In some kind of fate twist, Evelyn Morris’s brainchild and rapidly expanding Melbourne institution Pikelet would never have existed had she not succumbed to the usual teenage angst and pressures of trying to be cool. Dreaming of a life as a concert pianist, Morris studied the instrument throughout her childhood only to turn to the drums in high school attempting to break away from the stifling constructs of classical music. From here she branched out, dabbling in varying media and styles from hip-hop to punk. It was in punk music that Morris found herself a home as drummer for local exponents Baseball and psych/punk brain melters True Radical Miracle, amongst numerous other collaborations including a spot in Japan’s Boredoms ‘Boadrums’ performance at last year’s International Arts Festival.
Pikelet is about as far removed from any of this as imaginable. With its inception very much a bedroom project, Morris as Pikelet weaves delicate beautiful textures through varying instrumentation and a loop pedal. Not so much raging against the frenetic aggression of her other musical couplings, Morris explains that Pikelet arose as a mechanism through which she could explore the more beautiful aspects of the world. “I’d tried everything,” she says. “What I found was that when I enjoyed [music] the most was when it was really hard and really fast so that’s how I ended up playing in punk bands. Then the Pikelet thing was just a big reaction to that cause I felt like there were other things I wanted to try that were kind of quiet and more melodic. I wanted to do more of a singer songwriter thing so I tried it using a looper. At the time I was going through some soul searching because my mum was sick so it was like a reaction to circumstances. It occurred to me that there was nothing I could do about it so there was no point being angry. It was more about finding a way to look for beauty in it and making something that was healing.”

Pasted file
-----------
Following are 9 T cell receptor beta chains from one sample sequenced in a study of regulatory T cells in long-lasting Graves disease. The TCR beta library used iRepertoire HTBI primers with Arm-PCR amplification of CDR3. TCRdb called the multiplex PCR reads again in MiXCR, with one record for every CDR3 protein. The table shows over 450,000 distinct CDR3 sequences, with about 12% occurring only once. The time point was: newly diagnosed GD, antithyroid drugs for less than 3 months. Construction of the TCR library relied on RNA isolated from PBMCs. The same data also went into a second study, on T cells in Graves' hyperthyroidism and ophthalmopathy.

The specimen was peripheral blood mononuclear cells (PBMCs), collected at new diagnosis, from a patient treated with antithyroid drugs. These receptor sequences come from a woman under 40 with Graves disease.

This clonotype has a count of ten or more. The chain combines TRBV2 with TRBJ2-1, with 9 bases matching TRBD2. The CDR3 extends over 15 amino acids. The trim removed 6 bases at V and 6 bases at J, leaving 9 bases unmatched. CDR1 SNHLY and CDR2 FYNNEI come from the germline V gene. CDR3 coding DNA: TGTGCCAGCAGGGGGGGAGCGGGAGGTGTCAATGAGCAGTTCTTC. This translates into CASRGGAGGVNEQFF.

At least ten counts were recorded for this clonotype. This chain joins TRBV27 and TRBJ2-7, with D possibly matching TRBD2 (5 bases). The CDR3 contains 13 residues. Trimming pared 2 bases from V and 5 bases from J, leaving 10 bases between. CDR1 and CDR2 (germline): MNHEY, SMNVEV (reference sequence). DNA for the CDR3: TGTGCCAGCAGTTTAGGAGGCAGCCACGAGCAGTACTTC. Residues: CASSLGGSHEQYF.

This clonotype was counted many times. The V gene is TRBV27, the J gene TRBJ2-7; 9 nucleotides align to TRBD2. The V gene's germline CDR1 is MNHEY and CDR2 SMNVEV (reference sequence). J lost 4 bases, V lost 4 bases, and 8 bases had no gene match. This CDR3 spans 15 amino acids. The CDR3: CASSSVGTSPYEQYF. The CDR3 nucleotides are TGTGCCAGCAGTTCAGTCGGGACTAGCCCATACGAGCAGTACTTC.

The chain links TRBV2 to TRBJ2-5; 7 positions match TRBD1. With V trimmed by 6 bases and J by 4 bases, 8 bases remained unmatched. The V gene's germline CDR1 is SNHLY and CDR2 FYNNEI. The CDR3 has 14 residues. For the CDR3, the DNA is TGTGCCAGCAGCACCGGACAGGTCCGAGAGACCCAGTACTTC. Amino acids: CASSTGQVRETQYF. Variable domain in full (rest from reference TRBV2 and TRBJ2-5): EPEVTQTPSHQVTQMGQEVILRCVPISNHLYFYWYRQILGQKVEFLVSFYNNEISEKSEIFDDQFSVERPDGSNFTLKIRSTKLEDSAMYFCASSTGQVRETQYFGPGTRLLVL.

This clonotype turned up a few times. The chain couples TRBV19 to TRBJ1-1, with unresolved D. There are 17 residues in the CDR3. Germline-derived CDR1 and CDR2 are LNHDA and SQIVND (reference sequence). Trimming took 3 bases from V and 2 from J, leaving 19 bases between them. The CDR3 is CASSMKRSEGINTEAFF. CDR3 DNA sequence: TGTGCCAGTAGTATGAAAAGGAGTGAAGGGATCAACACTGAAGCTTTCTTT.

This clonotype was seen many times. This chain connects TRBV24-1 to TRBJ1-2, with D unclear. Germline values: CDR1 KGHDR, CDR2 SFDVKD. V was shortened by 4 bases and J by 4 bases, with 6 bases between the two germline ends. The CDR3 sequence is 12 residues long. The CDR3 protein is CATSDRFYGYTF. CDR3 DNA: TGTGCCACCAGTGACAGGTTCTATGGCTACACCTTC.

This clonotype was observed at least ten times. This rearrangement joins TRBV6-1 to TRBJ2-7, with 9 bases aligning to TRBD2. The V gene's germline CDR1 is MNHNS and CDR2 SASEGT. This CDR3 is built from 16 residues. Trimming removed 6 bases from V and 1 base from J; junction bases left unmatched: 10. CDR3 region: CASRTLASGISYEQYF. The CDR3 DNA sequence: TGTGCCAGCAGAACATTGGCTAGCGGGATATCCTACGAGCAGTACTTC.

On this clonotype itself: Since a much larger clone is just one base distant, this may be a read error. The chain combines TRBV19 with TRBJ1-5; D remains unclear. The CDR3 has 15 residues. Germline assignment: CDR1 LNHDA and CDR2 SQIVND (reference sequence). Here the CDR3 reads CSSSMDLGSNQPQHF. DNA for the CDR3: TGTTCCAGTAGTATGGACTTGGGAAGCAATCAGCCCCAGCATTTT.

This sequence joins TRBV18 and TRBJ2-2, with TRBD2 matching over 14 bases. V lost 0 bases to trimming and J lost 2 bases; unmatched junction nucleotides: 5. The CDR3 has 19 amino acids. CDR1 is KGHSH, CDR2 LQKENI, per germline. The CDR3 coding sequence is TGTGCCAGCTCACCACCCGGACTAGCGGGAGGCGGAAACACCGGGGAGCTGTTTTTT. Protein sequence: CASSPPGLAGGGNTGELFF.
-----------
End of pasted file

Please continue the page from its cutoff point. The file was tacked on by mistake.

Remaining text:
Frustrated with the limitations of what could be achieved live with a loop pedal, Morris enlisted the services of a few friends to help out. Through the necessity of these unions, Pikelet has now become a bona-fide four piece. With a Soundclash grant allowing the band to recently engage in an intensive song writing period, Morris explains the forthcoming third album will be a markedly different beastie indeed. “It sounds more grown up or something,” she continues. “The right people came along, so it just made sense. They were the inspiration to get the band together, like the Blues Brothers or something. It wasn’t a calculated thing; it was [again] a reaction to circumstances. There was a lot missing from what I wanted to do live. When I recorded at home it was thick and layered with heaps going on and I couldn’t present that how I wanted to live so I thought it was time to get a band. It hasn’t been totally smooth but any creative process has some bumps in it. You have to navigate people’s ideas and different places that they come from, it’s been really interesting.”
Signed to Chapter Music upon presentation of Pikelet’s first demo, Morris credits the label’s creator Guy Blackman as a driving force in the continuation of the project over the years. Further to this she believes that it’s people such as Blackman that make Melbourne a great place to live and work as an artist. “If he hadn’t been around in terms of emotional support, I don’t know if Pikelet would be around anymore,” she adds. “In Melbourne there’re so many people doing so many different kinds of music that you never get caught up thinking yours is the most important. It gives you the freedom from your ego to explore your music without too much of a grandiose idea of what you want it to be.”